According to the American College of Sports Medicine, it’s important to consume the right food before, during and after the workout in order to maintain the concentration of glucose in the blood, boost the performance of exercise and advance the time of recovery. Basically, you have to think of your body as a vehicle that needs sufficient amounts of adequate fuel at the exact time to keep running properly. However, you don’t have to stick to rigid rules and strict diet program in order to fuel your exercise. But, there are certain things regarding workout nutrition you should take into consideration. So, here are some basic things you should know about how to fuel your exercise.
How to fuel your exercise before the workout?
Does your car require fuel to get the engine started? Yes, it does. And so does your body. However, what kind of pre-workout meal you’ll have, depends on the time of day you prefer to hit the gym.
If you’re an early riser who prefers to shake up their body first thing in the morning, you should consider your breakfast as a snack rather than a full meal. According to Franci Cohen – a personal trainer, exercise physiologist and certified nutritionist, the combination of whole grain cereal, few raw almonds and a glass of skim milk would be perfect to start the day with.
On the other hand, if you prefer midday exercise, you need to have a super lunch before it. At this time of the day, your blood sugar levels drop, making you feel tired and sleepy. So, you need to fuel your body with lunch that can keep you energized. Cohen suggests celery sticks with almond butter, raw raisins, and a hard-boiled egg.
In the evening, your body is already getting prepared for sleep. While your sleep hormones are rising, your energizing hormones are declining. Which means that you need an energy boost if you want to endure your evening workout. As Cohen says, green apples would be an excellent choice in this case. They contain a moderate amount of sugar, but beneficial pectin fiber. It’ll help you bypass blood sugar ups and downs.
Whatever part of the day you choose for your exercise, you have to be careful when it comes to the timing. Since your body needs time to digest food before the workout, the Academy of Nutrition and Dietetics recommends fueling your body with carbs and protein one to three hours before the exercise. In case you’re short on time, opt for light meals containing simple carbs and little protein 30 minutes to an hour before exercise.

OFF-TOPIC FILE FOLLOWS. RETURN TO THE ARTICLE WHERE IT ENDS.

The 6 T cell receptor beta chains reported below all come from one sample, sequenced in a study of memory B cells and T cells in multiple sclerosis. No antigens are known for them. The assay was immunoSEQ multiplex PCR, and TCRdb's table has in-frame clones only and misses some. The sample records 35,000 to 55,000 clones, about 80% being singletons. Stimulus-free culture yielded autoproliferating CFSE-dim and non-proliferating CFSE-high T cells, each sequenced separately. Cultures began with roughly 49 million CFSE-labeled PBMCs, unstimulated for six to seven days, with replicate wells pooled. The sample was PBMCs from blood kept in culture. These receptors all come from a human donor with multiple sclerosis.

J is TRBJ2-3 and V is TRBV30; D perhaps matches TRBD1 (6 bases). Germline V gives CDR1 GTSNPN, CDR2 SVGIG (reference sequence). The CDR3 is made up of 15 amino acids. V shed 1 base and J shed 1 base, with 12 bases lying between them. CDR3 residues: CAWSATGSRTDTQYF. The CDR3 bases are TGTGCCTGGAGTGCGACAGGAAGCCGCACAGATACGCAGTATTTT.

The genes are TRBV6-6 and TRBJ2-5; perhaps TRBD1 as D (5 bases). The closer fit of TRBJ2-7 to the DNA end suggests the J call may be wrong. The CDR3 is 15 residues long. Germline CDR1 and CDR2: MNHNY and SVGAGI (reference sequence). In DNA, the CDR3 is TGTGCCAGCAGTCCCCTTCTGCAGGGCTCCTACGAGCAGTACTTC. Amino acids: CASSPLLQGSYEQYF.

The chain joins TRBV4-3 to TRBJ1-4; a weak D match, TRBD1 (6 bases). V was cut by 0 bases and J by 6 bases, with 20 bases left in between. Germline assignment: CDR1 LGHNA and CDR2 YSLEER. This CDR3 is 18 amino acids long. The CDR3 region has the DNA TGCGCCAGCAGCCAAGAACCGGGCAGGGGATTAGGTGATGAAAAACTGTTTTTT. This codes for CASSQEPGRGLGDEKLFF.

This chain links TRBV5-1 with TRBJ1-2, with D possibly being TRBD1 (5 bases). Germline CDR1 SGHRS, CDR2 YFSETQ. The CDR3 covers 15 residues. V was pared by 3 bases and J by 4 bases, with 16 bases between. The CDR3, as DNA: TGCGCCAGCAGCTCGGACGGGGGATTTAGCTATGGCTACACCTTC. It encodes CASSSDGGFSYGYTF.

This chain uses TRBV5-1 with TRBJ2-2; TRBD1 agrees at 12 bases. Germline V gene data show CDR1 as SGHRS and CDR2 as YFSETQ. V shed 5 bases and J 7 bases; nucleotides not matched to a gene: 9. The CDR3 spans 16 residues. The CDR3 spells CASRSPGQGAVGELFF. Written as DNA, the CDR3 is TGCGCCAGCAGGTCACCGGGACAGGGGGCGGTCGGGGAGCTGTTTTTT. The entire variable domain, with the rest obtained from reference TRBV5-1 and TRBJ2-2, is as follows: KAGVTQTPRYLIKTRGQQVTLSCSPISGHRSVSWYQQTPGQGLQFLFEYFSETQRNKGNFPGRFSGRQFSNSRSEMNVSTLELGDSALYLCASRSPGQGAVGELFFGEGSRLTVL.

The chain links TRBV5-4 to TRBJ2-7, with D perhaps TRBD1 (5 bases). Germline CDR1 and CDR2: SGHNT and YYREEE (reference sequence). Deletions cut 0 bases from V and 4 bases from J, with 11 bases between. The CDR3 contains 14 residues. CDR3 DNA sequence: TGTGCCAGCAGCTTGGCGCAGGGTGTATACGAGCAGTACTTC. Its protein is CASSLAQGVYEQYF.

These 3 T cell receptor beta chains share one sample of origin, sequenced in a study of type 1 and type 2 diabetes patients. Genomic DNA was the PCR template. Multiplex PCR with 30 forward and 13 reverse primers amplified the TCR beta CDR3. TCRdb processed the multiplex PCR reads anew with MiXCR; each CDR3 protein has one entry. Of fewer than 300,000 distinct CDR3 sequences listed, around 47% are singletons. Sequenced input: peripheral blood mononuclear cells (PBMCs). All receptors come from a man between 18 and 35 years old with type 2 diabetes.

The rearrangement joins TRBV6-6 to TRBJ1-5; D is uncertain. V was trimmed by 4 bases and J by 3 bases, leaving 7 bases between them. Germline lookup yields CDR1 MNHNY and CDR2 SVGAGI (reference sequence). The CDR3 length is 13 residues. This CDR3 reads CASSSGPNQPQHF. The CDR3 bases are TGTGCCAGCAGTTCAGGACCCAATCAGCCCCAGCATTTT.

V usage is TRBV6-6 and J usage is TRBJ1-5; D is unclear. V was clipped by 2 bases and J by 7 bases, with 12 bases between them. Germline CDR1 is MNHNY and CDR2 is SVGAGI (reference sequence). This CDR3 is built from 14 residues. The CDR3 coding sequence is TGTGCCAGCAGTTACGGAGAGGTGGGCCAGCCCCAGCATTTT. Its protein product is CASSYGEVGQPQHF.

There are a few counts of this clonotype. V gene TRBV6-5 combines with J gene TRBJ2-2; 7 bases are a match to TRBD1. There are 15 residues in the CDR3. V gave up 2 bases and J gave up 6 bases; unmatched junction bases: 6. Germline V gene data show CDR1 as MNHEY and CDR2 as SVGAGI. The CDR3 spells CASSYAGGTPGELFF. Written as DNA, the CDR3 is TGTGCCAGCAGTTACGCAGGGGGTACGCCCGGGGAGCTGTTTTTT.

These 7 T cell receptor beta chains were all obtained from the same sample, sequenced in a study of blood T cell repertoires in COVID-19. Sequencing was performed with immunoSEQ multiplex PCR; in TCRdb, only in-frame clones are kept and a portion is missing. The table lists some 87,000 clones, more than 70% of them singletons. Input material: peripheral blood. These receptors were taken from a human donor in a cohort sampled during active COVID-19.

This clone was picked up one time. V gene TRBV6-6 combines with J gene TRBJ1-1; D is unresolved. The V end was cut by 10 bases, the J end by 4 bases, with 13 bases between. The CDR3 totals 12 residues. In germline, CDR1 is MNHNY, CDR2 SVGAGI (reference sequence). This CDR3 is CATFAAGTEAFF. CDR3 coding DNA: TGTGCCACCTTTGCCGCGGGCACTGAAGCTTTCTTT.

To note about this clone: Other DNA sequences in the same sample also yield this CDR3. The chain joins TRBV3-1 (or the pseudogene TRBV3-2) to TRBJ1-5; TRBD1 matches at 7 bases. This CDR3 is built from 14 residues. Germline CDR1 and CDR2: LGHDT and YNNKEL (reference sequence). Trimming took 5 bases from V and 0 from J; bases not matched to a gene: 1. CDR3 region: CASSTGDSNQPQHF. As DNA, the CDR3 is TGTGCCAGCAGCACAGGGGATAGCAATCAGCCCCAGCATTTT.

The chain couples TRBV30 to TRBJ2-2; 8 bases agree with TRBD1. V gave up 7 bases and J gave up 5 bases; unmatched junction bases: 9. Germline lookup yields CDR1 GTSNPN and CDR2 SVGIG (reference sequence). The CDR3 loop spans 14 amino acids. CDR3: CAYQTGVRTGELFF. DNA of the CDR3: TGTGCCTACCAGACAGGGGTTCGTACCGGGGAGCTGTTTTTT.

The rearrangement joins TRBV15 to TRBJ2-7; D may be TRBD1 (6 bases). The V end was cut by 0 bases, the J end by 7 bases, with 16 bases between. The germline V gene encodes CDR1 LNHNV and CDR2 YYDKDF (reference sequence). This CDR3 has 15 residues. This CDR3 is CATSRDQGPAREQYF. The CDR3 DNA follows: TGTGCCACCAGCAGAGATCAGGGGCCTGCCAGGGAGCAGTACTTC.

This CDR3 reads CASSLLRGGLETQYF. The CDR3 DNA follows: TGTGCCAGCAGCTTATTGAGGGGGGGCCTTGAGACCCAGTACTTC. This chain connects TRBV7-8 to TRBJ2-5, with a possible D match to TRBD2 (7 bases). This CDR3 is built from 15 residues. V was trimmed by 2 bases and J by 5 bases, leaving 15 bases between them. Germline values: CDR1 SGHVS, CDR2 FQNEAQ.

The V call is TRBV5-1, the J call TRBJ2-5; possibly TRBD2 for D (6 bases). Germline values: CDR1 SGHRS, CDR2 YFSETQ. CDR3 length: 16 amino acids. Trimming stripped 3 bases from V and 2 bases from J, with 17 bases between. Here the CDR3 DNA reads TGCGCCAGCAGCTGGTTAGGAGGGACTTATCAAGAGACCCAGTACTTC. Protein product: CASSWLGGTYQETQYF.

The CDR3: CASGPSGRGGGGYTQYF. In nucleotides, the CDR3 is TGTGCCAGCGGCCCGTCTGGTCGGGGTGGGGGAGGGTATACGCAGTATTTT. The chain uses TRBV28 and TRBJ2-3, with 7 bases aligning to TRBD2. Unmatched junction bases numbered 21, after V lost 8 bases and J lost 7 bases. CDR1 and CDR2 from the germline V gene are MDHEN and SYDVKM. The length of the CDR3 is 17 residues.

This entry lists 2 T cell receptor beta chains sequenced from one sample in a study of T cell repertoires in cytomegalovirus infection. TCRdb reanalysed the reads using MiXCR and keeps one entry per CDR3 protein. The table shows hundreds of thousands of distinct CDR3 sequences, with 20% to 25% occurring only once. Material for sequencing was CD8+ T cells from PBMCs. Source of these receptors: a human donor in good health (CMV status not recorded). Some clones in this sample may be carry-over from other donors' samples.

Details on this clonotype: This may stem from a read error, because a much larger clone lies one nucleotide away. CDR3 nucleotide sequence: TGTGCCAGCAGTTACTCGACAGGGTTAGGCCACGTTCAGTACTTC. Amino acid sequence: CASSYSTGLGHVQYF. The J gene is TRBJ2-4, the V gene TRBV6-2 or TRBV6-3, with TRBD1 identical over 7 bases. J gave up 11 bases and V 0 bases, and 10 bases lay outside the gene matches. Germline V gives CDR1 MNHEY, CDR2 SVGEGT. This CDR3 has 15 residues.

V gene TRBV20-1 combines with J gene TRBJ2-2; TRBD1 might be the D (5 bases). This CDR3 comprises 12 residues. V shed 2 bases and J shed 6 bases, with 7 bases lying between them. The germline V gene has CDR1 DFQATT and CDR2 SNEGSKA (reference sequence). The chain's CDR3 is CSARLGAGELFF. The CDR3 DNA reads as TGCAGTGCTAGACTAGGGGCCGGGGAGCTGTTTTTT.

List of pre-workout foods: whole-grain cereals, whole-grain pasta, protein pancakes, fat-free yogurt and dried fruit, chicken with rice and veggies, beet juice, organic maple syrup, bananas, coffee, tea, etc.
How to fuel your exercise during the workout?
When exercising, you lose a lot of water due to sweating and heavy breathing. No matter how intense your workout is, you need to hydrate your body with a slight, but a frequent sip of water. However, make sure you don’t overdo it. As results of the recently published study in Clinical Journal of Sports Medicine suggest, excessive water drinking can lead to nausea, lightheadedness, and hyponatremia. So, simply take a sip whenever you feel thirsty.
How to fuel your exercise after the workout?
After any kind of exercise, your body needs to be fluid with the right combo of carbs and protein in order to recover. Depending on the source of information, you should grab a meal within 20-60 minutes after the workout.
Exercising triggers the breakdown of muscles. In order to rebuild them, you need to provide your body with sufficient amount of protein. Although again, the information on the necessary daily protein intake varies from source to source, you should have about 0.14 – 0.23g of protein per pound of your body weight after the workout.
On the other hand, during the exercise, your body uses glycogen as a fuel. But, carbs help them restore. The consummation of 0.5-0.7g of carbs per pound of body weight after the workout is therefore recommended.
All in all, protein helps muscle building while carbs help muscle recovery. So, in order to trigger as much of protein and glycogen synthesis as possible, you should consume both carbs and protein (in a ratio 3:1) after exercising.
List of post-workout foods: egg scramble, fresh fruit and milk smoothie, pomegranate juice, smoked salmon, sweet potato, etc.
In the end, bear in mind that above-discussed things are only general guidelines. What you’ll eat and how much you’ll eat depends on your body type and workout routine. Plus, each one of us is a unique organism functioning in its own way.